HMDA/Regulation C. The CFPB states that it expects to issue final guidance in late 2018 to govern the disclosure of loan-level HMDA data in 2019. However, to address HMDA data disclosure in future years, the CFPB states that it has decided to add a new notice-and-comment rulemaking to its agenda and estimates a May 2019 date for issuance of a NRPM. The agenda estimates a March 2019 date for the CFPB’s issuance of a NRPM “to address some or all” of the issues related to various HMDA projects under consideration, such as revisiting the Bureau’s 2015 HMDA rule and its August 2018 interpretive rule regarding amendments made to HMDA by the Economic Growth, Regulatory Relief, and Consumer Protection Act.
In addition to DFA Section 1071 rulemaking, the key long-term actions items listed in the Fall 2018 agenda are:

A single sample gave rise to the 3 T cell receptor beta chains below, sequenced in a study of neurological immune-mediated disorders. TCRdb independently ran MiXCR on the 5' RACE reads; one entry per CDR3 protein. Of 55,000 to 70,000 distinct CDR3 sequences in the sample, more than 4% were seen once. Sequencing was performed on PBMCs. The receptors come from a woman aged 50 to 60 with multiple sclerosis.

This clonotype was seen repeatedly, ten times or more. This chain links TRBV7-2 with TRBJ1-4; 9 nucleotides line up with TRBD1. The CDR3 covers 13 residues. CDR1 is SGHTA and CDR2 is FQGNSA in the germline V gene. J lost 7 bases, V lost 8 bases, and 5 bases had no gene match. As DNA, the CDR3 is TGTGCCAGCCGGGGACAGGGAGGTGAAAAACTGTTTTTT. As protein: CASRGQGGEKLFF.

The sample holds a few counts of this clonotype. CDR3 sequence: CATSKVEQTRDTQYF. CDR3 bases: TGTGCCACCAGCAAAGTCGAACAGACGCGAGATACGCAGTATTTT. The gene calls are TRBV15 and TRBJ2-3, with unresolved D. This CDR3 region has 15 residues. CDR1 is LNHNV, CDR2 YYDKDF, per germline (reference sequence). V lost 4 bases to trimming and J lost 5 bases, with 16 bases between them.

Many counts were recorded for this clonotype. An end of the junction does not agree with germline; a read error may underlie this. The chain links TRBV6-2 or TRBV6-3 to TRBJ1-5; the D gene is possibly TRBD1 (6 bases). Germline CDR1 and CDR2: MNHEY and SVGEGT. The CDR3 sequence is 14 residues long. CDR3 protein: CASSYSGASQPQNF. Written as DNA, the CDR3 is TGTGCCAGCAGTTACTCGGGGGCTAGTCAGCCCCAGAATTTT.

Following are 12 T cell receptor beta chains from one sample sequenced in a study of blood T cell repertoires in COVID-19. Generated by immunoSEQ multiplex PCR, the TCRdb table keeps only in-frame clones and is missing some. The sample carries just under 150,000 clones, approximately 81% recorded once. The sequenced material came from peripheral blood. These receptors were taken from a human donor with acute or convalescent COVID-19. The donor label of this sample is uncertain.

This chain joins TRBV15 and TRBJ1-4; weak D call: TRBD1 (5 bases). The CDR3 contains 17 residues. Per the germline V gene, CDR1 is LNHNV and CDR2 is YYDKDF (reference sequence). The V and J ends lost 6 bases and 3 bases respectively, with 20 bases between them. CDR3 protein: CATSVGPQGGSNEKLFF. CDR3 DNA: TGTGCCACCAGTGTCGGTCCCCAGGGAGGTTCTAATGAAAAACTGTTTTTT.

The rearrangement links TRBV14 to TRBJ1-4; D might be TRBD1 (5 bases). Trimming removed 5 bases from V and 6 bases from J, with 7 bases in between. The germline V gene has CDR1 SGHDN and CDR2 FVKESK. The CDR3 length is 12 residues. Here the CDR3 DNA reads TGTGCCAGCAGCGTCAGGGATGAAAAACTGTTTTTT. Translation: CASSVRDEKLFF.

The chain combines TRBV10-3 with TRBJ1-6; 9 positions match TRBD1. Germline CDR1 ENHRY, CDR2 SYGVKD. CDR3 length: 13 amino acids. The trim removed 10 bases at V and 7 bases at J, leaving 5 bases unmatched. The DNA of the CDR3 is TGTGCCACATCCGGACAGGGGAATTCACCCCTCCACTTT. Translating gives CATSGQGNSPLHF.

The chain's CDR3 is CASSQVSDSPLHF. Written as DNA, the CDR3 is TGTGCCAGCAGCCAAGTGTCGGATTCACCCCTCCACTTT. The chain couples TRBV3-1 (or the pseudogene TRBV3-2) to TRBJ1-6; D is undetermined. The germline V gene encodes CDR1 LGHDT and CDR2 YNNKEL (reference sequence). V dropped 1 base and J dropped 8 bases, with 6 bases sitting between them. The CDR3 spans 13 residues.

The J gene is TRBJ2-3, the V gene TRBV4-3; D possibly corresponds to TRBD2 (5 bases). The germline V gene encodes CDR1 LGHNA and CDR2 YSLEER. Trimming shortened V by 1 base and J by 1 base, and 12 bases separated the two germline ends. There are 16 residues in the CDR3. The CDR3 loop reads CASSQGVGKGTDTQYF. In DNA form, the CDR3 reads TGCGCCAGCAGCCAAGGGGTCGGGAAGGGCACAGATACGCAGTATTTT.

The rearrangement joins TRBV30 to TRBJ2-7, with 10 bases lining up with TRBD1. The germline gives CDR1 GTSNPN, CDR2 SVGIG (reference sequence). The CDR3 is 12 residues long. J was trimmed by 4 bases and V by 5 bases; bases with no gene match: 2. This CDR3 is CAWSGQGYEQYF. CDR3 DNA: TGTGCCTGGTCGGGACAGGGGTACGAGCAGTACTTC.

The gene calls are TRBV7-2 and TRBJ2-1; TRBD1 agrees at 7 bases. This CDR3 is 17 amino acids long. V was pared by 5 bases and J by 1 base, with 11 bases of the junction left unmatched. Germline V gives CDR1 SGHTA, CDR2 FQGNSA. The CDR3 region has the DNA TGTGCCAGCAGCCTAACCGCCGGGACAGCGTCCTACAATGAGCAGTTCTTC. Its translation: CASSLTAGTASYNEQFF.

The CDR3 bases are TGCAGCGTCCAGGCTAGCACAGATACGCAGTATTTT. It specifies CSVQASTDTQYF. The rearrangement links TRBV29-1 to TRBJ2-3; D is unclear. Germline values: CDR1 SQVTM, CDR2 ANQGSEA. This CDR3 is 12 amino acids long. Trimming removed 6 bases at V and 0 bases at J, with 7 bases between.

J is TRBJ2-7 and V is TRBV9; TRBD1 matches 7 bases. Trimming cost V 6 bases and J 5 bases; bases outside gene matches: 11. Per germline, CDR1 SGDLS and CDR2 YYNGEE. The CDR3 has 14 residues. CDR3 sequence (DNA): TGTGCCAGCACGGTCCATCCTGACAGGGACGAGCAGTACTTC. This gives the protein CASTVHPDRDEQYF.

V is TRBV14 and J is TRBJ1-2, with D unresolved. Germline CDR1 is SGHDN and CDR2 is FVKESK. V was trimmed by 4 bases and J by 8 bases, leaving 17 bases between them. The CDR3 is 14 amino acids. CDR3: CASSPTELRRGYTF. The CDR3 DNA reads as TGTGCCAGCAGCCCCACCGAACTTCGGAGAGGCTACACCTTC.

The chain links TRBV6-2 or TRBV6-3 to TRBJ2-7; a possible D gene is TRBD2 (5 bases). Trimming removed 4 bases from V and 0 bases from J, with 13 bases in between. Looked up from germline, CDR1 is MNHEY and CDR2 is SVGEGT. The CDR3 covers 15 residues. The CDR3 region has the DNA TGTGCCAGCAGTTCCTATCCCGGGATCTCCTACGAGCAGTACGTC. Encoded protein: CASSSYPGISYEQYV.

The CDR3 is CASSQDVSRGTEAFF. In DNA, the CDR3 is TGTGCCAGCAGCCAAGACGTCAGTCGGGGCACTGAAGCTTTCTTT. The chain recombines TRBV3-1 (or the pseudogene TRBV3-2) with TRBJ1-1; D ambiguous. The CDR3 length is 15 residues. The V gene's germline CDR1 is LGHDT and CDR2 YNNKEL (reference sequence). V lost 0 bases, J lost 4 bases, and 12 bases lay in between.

Inherited Regulations. These are the existing regulations that the CFPB inherited from other agencies through the transfer of authorities under the Dodd-Frank Act. The CFPB indicates that it expects to focus its initial review on the subparts of Regulation Z that implement TILA with respect to open-end credit and credit cards in particular. By way of example, the CFPB states that it expects to consider adjusting rules concerning the database of credit card agreements it is required to maintain by the CARD Act “to reduce burden on issuers that submit credit card agreements to the Bureau and make the database more useful for consumers and the general public.” The CFPB states it may launch additional projects after reviewing the responses it received to its RFIs on the inherited regulations and rules issued by the CFPB.